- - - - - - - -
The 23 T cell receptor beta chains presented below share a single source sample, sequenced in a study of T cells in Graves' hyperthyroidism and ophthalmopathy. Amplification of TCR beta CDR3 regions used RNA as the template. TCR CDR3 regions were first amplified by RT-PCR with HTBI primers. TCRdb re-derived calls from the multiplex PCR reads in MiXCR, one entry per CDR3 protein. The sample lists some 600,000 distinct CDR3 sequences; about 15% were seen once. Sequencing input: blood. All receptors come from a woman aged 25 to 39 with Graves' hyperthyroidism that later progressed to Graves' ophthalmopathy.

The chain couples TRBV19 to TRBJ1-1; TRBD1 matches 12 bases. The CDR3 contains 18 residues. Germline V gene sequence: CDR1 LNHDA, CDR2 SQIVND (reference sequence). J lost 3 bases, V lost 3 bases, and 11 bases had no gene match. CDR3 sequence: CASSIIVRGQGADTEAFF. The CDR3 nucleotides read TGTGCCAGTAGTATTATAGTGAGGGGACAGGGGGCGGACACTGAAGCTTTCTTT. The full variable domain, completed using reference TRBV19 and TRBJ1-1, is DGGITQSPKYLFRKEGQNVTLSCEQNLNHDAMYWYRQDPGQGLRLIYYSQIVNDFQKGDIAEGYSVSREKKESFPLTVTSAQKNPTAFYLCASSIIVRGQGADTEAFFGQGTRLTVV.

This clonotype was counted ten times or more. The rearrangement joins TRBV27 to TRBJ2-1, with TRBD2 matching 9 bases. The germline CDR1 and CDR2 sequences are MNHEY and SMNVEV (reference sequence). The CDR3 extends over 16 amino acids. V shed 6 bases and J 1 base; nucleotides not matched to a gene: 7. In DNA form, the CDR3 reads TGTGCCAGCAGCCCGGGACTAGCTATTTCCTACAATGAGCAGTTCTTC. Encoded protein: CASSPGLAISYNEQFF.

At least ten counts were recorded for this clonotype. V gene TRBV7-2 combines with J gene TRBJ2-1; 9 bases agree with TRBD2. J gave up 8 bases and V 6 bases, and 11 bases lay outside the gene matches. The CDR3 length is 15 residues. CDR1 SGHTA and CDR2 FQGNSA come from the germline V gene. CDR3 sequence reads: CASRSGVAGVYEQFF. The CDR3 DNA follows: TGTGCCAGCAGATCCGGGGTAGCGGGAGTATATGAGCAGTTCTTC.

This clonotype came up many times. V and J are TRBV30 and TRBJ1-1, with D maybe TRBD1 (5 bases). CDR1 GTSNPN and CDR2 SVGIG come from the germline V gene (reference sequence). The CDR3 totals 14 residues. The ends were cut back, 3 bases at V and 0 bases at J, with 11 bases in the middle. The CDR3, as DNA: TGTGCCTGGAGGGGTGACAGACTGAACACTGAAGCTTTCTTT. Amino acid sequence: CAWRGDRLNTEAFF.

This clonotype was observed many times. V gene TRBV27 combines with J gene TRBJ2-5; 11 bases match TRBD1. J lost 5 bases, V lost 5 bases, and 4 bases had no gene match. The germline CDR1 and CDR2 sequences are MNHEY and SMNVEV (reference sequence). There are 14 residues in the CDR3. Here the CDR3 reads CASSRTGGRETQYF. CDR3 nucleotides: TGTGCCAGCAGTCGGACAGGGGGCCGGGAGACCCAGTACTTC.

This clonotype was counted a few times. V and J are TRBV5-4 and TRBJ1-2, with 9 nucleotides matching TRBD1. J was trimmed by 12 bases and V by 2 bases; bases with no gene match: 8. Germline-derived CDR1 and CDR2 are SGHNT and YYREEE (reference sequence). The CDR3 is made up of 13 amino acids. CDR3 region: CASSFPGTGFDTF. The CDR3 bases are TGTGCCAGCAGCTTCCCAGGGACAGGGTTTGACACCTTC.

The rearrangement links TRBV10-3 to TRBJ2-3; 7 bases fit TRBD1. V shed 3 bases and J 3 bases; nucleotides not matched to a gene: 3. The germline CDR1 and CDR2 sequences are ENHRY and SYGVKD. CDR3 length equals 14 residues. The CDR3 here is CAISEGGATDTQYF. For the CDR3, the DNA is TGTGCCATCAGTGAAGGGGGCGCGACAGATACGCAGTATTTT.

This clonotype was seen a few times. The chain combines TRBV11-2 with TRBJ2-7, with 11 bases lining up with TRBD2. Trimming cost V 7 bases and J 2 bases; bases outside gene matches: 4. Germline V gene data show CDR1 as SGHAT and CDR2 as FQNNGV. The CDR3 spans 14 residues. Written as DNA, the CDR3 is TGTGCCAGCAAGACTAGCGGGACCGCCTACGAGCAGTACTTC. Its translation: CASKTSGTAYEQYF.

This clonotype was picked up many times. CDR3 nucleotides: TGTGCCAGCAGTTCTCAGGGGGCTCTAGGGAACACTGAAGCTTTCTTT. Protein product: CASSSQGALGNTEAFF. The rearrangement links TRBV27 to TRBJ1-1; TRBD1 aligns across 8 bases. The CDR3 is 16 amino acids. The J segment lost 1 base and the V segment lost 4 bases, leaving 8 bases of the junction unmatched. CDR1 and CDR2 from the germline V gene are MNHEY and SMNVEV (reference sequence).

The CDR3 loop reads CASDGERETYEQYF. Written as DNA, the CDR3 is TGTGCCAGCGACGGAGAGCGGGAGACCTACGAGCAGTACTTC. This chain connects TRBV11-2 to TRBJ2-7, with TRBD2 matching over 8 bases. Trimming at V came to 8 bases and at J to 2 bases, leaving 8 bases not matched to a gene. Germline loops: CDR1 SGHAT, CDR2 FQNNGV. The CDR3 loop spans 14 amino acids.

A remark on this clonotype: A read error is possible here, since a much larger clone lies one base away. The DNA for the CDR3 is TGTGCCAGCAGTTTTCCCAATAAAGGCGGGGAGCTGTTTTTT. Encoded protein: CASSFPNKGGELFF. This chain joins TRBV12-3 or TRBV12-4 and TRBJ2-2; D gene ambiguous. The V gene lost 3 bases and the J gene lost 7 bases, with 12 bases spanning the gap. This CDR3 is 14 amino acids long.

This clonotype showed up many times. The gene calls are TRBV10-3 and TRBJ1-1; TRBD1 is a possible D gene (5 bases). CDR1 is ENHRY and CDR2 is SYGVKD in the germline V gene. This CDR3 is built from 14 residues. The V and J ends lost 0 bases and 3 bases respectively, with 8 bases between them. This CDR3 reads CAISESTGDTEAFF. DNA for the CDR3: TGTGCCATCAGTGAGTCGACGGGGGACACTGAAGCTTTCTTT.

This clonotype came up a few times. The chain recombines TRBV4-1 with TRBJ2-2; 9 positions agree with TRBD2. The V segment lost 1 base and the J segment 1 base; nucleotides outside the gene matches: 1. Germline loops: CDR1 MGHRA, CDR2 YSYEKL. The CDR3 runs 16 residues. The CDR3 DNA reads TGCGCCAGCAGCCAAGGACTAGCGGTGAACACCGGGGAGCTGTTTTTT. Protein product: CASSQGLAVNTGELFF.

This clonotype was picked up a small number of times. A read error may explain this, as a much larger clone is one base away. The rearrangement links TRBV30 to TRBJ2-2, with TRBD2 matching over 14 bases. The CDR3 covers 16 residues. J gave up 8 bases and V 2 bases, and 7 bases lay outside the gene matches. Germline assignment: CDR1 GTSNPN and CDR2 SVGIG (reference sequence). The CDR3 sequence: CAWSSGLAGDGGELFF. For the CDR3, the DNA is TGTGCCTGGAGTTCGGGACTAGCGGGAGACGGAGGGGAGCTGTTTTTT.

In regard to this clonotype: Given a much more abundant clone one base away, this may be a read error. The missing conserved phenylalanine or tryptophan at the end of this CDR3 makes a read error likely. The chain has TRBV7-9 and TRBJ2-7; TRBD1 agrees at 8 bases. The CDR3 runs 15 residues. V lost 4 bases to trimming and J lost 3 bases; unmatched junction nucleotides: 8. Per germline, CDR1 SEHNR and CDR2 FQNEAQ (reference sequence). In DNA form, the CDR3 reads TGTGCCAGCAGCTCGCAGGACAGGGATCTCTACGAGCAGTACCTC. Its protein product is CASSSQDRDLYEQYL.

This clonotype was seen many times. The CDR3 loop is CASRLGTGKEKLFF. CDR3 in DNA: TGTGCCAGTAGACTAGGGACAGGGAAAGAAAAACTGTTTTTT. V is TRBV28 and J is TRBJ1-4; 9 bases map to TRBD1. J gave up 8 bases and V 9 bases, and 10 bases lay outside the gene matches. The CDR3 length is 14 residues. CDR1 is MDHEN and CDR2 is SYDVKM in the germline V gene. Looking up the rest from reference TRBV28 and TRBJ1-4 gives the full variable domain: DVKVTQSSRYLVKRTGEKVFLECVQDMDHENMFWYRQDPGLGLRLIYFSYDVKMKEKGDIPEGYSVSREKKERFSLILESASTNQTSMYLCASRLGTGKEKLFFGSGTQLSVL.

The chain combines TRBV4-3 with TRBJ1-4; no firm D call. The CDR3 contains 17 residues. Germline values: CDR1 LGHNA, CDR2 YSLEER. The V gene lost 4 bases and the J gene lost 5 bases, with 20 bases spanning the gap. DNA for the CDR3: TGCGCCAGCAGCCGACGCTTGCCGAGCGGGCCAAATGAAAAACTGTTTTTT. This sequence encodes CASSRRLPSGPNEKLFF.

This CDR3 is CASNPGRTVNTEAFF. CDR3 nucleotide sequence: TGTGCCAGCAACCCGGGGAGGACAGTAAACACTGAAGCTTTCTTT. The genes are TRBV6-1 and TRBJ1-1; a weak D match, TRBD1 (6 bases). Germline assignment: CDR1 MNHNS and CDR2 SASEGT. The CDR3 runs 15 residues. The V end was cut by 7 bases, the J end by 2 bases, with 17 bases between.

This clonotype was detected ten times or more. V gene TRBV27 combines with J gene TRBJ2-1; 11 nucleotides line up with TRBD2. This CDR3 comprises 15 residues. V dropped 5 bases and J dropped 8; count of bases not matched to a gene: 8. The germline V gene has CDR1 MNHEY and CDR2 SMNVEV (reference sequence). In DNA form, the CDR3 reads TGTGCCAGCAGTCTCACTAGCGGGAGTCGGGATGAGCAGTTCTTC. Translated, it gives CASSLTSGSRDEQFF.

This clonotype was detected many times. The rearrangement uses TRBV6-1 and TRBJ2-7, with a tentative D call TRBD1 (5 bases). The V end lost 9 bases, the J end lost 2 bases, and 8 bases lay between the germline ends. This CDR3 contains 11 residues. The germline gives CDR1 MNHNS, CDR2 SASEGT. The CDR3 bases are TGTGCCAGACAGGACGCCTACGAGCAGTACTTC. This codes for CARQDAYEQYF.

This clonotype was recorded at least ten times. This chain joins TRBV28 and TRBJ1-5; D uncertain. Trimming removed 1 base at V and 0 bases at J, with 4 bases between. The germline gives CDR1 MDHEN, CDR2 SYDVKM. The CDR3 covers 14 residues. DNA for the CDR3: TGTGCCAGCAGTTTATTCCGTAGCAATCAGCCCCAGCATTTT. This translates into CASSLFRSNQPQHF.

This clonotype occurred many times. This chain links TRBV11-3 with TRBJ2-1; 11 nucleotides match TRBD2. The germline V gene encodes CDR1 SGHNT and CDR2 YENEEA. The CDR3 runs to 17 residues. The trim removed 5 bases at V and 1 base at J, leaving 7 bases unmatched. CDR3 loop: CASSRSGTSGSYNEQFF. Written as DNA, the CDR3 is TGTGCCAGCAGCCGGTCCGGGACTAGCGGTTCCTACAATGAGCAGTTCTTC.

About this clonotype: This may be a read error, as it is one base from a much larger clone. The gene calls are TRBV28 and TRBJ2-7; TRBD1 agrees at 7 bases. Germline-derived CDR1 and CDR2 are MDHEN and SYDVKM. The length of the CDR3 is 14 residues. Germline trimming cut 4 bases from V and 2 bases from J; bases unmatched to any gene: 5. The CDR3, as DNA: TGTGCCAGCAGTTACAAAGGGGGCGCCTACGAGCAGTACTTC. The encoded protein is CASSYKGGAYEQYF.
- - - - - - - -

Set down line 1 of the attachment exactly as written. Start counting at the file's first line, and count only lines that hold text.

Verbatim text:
The 23 T cell receptor beta chains presented below share a single source sample, sequenced in a study of T cells in Graves' hyperthyroidism and ophthalmopathy. Amplification of TCR beta CDR3 regions used RNA as the template. TCR CDR3 regions were first amplified by RT-PCR with HTBI primers. TCRdb re-derived calls from the multiplex PCR reads in MiXCR, one entry per CDR3 protein. The sample lists some 600,000 distinct CDR3 sequences; about 15% were seen once. Sequencing input: blood. All receptors come from a woman aged 25 to 39 with Graves' hyperthyroidism that later progressed to Graves' ophthalmopathy.